The spout member 4 comprises a molding of organic plastic, preferably of the same characteristics as that of the reservoir member, having a head portion 30 with a tube 32 extending downwardly therefrom for exit of the liquid after it is filtered. The head portion has an opening 34 which is of about the same diameter as the opening 8 in the reservoir member and which communicates with the outwardly flared upper portion 36 of the tube 32. The support screen 5 is positioned in the opening 34 and rests on a ledge defined by the periphery of the upper end of the flared tube portion 36. The support screen, which supports the center portion of the filter disc 6, has a grid center portion providing the required openings for flow of the filtered liquid therethrough and a solid periphery, and can be of an organic plastic the same or similar to that of the spout member. It is preferred that the support screen be a separate part removable from the spout member so as to facilitate cleaning after filtration.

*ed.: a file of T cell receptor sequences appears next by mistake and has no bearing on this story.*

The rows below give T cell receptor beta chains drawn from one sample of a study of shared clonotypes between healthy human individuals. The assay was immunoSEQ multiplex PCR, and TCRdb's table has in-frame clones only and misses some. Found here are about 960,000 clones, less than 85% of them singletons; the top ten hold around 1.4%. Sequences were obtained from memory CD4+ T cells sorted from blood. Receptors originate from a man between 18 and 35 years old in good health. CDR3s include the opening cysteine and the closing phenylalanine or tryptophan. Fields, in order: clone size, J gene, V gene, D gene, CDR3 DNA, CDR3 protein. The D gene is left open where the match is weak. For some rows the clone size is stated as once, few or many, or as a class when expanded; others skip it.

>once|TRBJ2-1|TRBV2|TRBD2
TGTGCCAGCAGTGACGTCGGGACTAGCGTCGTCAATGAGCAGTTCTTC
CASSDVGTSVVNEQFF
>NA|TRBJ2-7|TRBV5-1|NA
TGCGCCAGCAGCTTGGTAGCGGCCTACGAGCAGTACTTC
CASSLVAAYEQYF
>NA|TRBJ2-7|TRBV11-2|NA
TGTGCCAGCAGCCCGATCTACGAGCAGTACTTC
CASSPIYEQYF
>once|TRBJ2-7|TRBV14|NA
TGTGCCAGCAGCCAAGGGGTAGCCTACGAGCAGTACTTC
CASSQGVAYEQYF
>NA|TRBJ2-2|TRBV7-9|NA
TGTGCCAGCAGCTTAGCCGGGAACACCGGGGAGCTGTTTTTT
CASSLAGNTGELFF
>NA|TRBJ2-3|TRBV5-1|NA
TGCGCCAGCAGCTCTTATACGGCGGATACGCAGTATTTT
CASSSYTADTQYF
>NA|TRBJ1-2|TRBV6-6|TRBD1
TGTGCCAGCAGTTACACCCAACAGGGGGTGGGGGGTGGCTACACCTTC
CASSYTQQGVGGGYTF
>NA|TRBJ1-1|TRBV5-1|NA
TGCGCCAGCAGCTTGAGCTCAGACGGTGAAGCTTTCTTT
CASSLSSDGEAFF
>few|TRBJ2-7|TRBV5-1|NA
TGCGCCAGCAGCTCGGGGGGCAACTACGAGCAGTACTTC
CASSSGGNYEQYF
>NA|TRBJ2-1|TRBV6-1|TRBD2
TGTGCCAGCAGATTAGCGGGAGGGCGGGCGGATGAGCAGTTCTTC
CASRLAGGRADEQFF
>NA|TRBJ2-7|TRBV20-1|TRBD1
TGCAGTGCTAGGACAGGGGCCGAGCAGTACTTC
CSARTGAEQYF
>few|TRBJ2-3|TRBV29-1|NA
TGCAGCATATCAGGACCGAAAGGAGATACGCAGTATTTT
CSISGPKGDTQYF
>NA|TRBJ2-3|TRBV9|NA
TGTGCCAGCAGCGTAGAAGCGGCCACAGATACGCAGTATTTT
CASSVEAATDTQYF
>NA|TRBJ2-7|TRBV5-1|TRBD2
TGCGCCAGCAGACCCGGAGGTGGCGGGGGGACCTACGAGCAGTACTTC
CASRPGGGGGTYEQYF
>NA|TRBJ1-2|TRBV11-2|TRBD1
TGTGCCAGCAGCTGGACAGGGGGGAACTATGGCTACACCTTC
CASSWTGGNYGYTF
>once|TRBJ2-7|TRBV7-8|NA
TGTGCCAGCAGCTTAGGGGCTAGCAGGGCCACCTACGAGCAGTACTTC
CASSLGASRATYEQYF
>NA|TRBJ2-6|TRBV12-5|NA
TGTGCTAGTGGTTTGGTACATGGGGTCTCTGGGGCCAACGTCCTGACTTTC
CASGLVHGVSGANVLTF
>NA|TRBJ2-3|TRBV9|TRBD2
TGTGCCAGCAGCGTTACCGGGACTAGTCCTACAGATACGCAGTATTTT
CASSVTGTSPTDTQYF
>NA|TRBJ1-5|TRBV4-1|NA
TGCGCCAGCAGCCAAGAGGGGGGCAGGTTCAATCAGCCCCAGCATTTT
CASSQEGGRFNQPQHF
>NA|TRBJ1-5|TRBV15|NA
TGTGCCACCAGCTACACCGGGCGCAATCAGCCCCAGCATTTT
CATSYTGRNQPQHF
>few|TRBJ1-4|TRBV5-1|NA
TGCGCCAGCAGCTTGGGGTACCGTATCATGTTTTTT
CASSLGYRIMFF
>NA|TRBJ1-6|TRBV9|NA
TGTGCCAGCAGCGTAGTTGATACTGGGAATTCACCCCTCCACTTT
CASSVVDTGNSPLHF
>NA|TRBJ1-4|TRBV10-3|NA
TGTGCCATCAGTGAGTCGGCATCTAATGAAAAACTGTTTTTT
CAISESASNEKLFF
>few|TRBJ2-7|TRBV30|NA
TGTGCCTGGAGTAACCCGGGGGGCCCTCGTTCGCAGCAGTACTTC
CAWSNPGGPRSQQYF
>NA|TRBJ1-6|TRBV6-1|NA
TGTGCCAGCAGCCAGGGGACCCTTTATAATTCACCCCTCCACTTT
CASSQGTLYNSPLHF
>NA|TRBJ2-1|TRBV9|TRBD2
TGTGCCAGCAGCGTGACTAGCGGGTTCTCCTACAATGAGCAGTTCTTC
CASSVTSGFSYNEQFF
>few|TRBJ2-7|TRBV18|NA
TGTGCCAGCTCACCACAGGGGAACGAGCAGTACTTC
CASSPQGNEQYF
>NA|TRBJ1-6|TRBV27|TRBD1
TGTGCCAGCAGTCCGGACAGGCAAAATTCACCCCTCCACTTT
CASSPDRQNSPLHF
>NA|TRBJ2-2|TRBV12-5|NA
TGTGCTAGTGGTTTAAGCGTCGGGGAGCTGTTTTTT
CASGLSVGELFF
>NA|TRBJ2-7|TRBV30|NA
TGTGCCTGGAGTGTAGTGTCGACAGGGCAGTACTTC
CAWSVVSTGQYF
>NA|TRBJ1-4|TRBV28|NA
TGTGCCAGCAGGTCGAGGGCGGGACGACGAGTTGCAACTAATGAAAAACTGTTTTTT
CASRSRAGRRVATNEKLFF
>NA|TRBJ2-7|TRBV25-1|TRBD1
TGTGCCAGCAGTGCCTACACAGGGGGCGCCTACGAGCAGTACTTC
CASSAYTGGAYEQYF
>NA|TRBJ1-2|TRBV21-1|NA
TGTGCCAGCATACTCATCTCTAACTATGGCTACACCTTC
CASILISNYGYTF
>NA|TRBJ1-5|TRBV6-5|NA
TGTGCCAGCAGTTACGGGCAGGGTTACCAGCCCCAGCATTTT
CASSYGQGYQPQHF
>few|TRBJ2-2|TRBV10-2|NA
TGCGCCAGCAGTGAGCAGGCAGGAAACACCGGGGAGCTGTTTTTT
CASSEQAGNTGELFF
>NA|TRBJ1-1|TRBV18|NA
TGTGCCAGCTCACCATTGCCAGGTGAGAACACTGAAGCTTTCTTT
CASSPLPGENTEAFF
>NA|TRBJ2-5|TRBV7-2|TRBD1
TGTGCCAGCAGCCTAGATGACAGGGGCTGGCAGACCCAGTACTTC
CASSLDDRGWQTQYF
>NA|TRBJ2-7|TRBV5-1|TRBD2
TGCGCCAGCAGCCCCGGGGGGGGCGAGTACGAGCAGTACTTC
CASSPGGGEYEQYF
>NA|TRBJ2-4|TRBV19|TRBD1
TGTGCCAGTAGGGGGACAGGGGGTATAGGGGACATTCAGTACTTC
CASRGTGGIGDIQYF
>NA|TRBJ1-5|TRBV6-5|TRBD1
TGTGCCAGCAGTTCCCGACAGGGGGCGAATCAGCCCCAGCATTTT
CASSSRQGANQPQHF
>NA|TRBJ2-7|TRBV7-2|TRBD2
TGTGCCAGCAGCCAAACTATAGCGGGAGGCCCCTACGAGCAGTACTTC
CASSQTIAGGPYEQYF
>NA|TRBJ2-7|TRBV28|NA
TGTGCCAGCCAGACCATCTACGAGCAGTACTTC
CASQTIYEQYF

The opening 34 is surrounded by an upwardly facing flat annular surface 38 which is on a cylindrical projection 40 of substantially the same diameter as that of the cylindrical recess 18 in the reservoir member. Hence, when the spout member, with its assembled support screen, is assembled to the reservoir member with the filter disc 6 therebetween, the periphery of the filter disc is positioned between and bears against the upwardly facing annular surface 38 of the spout member and the downwardly facing annular surface 10 of the reservoir member.
At the periphery of the head portion of the spout member is an upwardly facing annular groove the sides of which are defined by cylindrical walls 44 and 46, the groove receiving an annular ceramic ferrite magnet 48. A thin flat annulus of organic plastic 50, preferably the same as that of which the spout member molding is formed, is sealingly bonded to the tops of cylindrical walls 44 and 46 whereby the organic plastic annulus becomes an integral part of the spout member such that there is provided a closed annular cavity 42 in which the annular ceramic magnet 48 is completely enclosed. Hence, the magnet 48 is sealed within the organic plastic of the spout member.